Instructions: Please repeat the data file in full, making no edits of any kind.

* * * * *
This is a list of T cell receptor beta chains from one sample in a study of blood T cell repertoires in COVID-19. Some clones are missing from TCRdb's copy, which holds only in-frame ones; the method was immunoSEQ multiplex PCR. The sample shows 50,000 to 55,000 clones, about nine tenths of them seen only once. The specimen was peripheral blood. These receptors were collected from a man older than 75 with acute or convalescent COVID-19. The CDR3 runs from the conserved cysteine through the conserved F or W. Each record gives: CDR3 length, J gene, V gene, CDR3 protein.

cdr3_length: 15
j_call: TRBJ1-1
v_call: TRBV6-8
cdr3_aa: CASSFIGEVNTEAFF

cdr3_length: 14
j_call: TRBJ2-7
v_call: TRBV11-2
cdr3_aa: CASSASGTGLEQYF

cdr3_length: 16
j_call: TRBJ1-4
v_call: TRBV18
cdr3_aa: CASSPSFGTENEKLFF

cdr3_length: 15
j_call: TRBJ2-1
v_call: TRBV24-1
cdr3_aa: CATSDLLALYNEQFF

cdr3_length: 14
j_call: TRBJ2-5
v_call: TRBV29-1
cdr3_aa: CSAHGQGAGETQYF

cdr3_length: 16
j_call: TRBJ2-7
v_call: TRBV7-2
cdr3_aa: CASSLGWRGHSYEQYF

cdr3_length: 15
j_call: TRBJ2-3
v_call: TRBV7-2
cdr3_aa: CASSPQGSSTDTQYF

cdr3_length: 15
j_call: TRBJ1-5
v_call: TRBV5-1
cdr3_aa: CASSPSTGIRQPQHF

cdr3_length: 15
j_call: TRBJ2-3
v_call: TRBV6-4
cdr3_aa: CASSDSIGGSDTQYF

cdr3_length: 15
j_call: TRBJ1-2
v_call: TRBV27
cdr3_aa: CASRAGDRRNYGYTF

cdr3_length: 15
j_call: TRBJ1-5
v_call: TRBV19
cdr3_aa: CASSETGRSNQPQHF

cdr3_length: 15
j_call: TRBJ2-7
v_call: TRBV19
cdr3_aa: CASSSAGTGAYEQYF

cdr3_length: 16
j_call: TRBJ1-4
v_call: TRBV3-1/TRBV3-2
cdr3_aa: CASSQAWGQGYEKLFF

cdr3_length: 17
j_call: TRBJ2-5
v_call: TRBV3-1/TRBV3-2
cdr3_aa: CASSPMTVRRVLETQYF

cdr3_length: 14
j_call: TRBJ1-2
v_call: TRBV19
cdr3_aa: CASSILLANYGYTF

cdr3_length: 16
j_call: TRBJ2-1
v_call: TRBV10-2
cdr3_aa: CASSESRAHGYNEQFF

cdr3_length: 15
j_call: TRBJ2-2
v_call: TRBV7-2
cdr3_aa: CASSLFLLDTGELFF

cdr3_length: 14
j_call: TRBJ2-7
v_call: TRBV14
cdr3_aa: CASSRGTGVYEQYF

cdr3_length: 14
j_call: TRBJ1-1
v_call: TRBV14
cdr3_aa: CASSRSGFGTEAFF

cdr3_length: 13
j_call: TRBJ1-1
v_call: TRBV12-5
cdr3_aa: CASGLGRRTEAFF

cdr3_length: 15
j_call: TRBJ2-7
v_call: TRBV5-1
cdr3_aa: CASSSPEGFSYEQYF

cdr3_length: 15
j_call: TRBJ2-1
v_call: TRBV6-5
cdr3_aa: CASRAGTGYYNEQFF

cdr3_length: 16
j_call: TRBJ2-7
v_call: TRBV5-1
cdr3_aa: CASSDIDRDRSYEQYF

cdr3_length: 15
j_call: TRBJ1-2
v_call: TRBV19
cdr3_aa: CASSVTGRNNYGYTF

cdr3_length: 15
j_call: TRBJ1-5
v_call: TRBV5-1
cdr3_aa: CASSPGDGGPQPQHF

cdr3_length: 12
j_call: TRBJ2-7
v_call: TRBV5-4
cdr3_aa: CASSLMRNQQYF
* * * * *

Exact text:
This is a list of T cell receptor beta chains from one sample in a study of blood T cell repertoires in COVID-19. Some clones are missing from TCRdb's copy, which holds only in-frame ones; the method was immunoSEQ multiplex PCR. The sample shows 50,000 to 55,000 clones, about nine tenths of them seen only once. The specimen was peripheral blood. These receptors were collected from a man older than 75 with acute or convalescent COVID-19. The CDR3 runs from the conserved cysteine through the conserved F or W. Each record gives: CDR3 length, J gene, V gene, CDR3 protein.

cdr3_length: 15
j_call: TRBJ1-1
v_call: TRBV6-8
cdr3_aa: CASSFIGEVNTEAFF

cdr3_length: 14
j_call: TRBJ2-7
v_call: TRBV11-2
cdr3_aa: CASSASGTGLEQYF

cdr3_length: 16
j_call: TRBJ1-4
v_call: TRBV18
cdr3_aa: CASSPSFGTENEKLFF

cdr3_length: 15
j_call: TRBJ2-1
v_call: TRBV24-1
cdr3_aa: CATSDLLALYNEQFF

cdr3_length: 14
j_call: TRBJ2-5
v_call: TRBV29-1
cdr3_aa: CSAHGQGAGETQYF

cdr3_length: 16
j_call: TRBJ2-7
v_call: TRBV7-2
cdr3_aa: CASSLGWRGHSYEQYF

cdr3_length: 15
j_call: TRBJ2-3
v_call: TRBV7-2
cdr3_aa: CASSPQGSSTDTQYF

cdr3_length: 15
j_call: TRBJ1-5
v_call: TRBV5-1
cdr3_aa: CASSPSTGIRQPQHF

cdr3_length: 15
j_call: TRBJ2-3
v_call: TRBV6-4
cdr3_aa: CASSDSIGGSDTQYF

cdr3_length: 15
j_call: TRBJ1-2
v_call: TRBV27
cdr3_aa: CASRAGDRRNYGYTF

cdr3_length: 15
j_call: TRBJ1-5
v_call: TRBV19
cdr3_aa: CASSETGRSNQPQHF

cdr3_length: 15
j_call: TRBJ2-7
v_call: TRBV19
cdr3_aa: CASSSAGTGAYEQYF

cdr3_length: 16
j_call: TRBJ1-4
v_call: TRBV3-1/TRBV3-2
cdr3_aa: CASSQAWGQGYEKLFF

cdr3_length: 17
j_call: TRBJ2-5
v_call: TRBV3-1/TRBV3-2
cdr3_aa: CASSPMTVRRVLETQYF

cdr3_length: 14
j_call: TRBJ1-2
v_call: TRBV19
cdr3_aa: CASSILLANYGYTF

cdr3_length: 16
j_call: TRBJ2-1
v_call: TRBV10-2
cdr3_aa: CASSESRAHGYNEQFF

cdr3_length: 15
j_call: TRBJ2-2
v_call: TRBV7-2
cdr3_aa: CASSLFLLDTGELFF

cdr3_length: 14
j_call: TRBJ2-7
v_call: TRBV14
cdr3_aa: CASSRGTGVYEQYF

cdr3_length: 14
j_call: TRBJ1-1
v_call: TRBV14
cdr3_aa: CASSRSGFGTEAFF

cdr3_length: 13
j_call: TRBJ1-1
v_call: TRBV12-5
cdr3_aa: CASGLGRRTEAFF

cdr3_length: 15
j_call: TRBJ2-7
v_call: TRBV5-1
cdr3_aa: CASSSPEGFSYEQYF

cdr3_length: 15
j_call: TRBJ2-1
v_call: TRBV6-5
cdr3_aa: CASRAGTGYYNEQFF

cdr3_length: 16
j_call: TRBJ2-7
v_call: TRBV5-1
cdr3_aa: CASSDIDRDRSYEQYF

cdr3_length: 15
j_call: TRBJ1-2
v_call: TRBV19
cdr3_aa: CASSVTGRNNYGYTF

cdr3_length: 15
j_call: TRBJ1-5
v_call: TRBV5-1
cdr3_aa: CASSPGDGGPQPQHF

cdr3_length: 12
j_call: TRBJ2-7
v_call: TRBV5-4
cdr3_aa: CASSLMRNQQYF